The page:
Ex: you want to increase iPhone visits

Trends

100k visit today…or we increase 50% over yesterday or last month (time measurement)

Then they need context: Huge bounce rate got several click throughs or low bounce got a couple

But then go back and check: what causes the good and bad numbers.

Going through the numbers translates in to saving cost and time.

Fallout

link to form > form > thankyou

check numbers where people stop in the stream.

User testing

How do you know if it works? Measure before and after. Use your KPI for goals with time frame.

Free usability test

  • Referring keywords

  • Internal site search keywords

  • Knowledgebase keyword phrasing

Segmentation

Possible segments: internal/external, in-state/out-of-state, search terms, frequent flyers

Referring Keywords

Internal site search

Site overlay (heat map)

It’s good but not perfect. Not good with javascript.

Events

Funnels

Get Your Easy Button: Web and Marketing Working Together

Kevin Lavelle
Coordinator of Web Services, Xavier University

Maggie Ridder
Director of e-Marketing, Xavier University

October 5

Project “Road to Xavier” is a recruitment campaign.

Cost, time, fixed content were the constraints.

Decided to move away from big budget because it wouldn’t have the best impact – timing and audience wasn’t ready.

Their real plan:

  • 3 print pieces

  • landing pages

  • events

  • addition elements

Division of labor:

  • Admissions

  • Marketing

  • Web services – tracking data fed back to Admissions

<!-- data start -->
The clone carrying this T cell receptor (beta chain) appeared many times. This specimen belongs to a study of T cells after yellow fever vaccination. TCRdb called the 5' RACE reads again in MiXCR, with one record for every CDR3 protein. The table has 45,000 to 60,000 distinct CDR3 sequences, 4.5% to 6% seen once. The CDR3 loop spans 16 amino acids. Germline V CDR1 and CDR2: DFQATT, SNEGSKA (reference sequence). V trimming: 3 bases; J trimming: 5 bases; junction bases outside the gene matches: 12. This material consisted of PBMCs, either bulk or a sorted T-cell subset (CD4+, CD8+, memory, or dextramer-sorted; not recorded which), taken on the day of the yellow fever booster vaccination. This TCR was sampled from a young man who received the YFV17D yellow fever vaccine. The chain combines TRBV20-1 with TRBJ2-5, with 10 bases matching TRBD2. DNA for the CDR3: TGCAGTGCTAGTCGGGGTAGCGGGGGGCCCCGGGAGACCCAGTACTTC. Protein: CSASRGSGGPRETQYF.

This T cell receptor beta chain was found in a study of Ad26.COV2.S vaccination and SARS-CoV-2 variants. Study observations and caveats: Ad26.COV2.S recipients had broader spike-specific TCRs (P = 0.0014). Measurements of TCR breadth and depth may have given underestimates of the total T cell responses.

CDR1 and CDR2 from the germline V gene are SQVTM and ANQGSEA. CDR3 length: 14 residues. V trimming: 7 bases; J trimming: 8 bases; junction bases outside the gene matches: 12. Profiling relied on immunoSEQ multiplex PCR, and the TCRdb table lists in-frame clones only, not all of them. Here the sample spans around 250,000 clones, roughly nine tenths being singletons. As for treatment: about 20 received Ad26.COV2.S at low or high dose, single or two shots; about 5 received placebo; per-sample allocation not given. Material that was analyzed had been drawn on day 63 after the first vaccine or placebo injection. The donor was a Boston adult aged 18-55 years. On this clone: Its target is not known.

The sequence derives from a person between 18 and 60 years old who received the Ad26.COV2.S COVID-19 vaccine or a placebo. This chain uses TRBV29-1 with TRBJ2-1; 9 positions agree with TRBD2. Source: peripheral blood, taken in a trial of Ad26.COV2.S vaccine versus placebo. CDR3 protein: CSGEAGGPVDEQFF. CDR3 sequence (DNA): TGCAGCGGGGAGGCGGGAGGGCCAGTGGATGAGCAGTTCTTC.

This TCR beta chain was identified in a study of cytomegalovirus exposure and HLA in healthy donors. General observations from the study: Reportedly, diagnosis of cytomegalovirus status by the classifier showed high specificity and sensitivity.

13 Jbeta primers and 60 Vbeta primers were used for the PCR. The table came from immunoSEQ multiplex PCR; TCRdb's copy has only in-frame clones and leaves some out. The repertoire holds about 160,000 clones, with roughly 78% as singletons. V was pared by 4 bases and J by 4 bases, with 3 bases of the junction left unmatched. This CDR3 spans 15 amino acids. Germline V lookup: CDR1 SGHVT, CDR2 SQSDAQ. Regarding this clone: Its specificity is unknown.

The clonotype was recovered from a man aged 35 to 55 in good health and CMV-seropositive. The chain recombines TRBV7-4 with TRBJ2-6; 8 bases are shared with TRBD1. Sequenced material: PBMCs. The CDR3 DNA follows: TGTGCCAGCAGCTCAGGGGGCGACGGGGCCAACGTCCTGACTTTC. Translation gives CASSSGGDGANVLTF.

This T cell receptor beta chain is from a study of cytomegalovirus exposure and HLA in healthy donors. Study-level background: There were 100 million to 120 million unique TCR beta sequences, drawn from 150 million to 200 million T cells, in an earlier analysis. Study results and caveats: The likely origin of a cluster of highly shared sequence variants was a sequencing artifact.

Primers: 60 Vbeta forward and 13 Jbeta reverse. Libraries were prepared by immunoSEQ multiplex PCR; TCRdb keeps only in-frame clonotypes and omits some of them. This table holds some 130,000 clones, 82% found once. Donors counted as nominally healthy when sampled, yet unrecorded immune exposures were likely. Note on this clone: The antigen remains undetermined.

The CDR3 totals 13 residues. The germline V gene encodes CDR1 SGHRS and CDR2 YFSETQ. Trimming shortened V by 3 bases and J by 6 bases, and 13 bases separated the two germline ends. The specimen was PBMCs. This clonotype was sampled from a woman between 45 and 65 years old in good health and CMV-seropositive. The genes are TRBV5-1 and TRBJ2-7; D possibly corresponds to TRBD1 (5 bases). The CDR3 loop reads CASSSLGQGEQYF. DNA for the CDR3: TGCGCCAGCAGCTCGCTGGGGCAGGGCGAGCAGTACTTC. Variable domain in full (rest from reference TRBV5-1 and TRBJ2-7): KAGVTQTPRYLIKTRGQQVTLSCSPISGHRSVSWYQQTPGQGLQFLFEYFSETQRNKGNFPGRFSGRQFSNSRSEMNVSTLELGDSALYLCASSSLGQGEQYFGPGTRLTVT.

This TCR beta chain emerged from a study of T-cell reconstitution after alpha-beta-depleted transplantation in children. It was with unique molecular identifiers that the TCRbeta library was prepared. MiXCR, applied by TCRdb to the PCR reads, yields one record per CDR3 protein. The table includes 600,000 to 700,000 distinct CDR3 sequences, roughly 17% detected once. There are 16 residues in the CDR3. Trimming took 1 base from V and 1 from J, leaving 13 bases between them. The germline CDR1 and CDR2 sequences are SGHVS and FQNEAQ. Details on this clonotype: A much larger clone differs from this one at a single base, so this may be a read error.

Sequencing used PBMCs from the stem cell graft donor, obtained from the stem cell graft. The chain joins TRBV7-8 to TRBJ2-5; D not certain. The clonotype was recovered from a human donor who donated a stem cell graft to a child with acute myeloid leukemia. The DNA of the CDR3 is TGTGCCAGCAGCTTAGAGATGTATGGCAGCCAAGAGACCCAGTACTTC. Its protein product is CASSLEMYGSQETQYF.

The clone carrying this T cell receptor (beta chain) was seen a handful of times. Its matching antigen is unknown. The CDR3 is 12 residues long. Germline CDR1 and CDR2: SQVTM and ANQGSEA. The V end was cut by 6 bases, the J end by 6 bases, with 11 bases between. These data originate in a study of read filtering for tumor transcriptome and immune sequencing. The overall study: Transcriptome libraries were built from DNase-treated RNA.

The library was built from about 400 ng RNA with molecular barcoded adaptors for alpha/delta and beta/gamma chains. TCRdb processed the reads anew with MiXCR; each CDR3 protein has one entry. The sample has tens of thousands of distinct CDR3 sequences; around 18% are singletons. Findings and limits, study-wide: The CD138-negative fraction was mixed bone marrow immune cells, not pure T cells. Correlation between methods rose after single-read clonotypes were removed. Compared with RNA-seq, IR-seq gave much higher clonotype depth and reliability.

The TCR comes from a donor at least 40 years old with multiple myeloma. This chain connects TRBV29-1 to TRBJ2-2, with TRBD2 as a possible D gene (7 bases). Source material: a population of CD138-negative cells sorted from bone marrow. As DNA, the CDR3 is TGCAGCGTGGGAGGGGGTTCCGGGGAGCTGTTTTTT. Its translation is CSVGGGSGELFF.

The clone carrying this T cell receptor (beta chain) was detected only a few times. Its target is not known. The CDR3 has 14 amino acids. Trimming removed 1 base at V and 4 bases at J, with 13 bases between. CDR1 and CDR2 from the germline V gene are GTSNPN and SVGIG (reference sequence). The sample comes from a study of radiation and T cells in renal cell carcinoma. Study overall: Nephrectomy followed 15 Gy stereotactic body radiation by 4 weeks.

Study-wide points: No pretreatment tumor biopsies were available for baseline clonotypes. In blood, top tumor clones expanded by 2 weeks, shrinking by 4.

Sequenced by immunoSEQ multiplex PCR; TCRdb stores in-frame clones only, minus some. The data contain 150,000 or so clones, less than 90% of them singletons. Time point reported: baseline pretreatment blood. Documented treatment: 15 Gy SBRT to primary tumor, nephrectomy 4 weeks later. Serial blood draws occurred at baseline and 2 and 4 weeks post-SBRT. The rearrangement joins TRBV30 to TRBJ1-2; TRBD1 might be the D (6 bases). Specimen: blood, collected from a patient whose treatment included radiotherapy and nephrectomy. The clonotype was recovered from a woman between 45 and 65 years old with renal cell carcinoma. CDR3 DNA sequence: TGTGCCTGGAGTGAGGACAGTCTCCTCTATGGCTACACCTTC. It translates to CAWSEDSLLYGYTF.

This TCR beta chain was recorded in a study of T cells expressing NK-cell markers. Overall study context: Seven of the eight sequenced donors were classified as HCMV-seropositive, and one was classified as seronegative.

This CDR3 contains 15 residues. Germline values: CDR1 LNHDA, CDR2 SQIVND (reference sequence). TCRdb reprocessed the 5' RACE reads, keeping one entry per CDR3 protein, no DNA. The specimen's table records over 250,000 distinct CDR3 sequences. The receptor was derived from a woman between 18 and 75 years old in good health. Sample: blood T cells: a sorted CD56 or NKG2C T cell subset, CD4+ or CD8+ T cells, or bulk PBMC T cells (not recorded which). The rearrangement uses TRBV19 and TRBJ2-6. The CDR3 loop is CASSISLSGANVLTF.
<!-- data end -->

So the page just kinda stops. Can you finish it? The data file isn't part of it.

They had 8 key target programs and after brainstorming they came up with “I Am…” (role, service, )

Print pieces told a story. And they told what is the input component and what is the result.

Landing pages complemented the print page brand/content and were listed on the print pieces. This enabled easy stats of hits and emails.

Follow up emails of print.

Phoning: faculty calling students, student calling students

alums calling students

they each had guides

website with contact reports

weekly email bulletin

The result was 70% of students that attended an event enrolled. That was 20% of admitted enrolled at Xavier. Goal was 940 they got 1174.

Lessons:

  • focus on growth potential and capacity

  • collaboration and working together

  • clear responsibilities, communication and regular meetings

  • involving faculty and alumni

  • keep the team small, working with limited dollar resources

Now what:

  • strategic review of programs to highlight

  • reuse existing profiles and media

  • strong, focused events

The success of last year lead to more input from their team.

Road to Xavier is a portal like howdy.tamu.edu

They do a lot of their business there: housing, accounts, profile/directory information.

The New Academics of Social Media Networking

David Hart
IT/IS Project Manager, Stanford University

October 5

They used a vendor’s solutions for the majority of development.

social community = academic community = share!

If you build it, they will come?

Their project was named Community Services Platform

The project processed well for about a year and then they reviewed business rules with each of 3 departments: they could not force unity among all three departments. This caused delays and scope creep.

“film, works of art are never completed, they are only abandoned” Leonardo de Vinci and Steven Spielberg.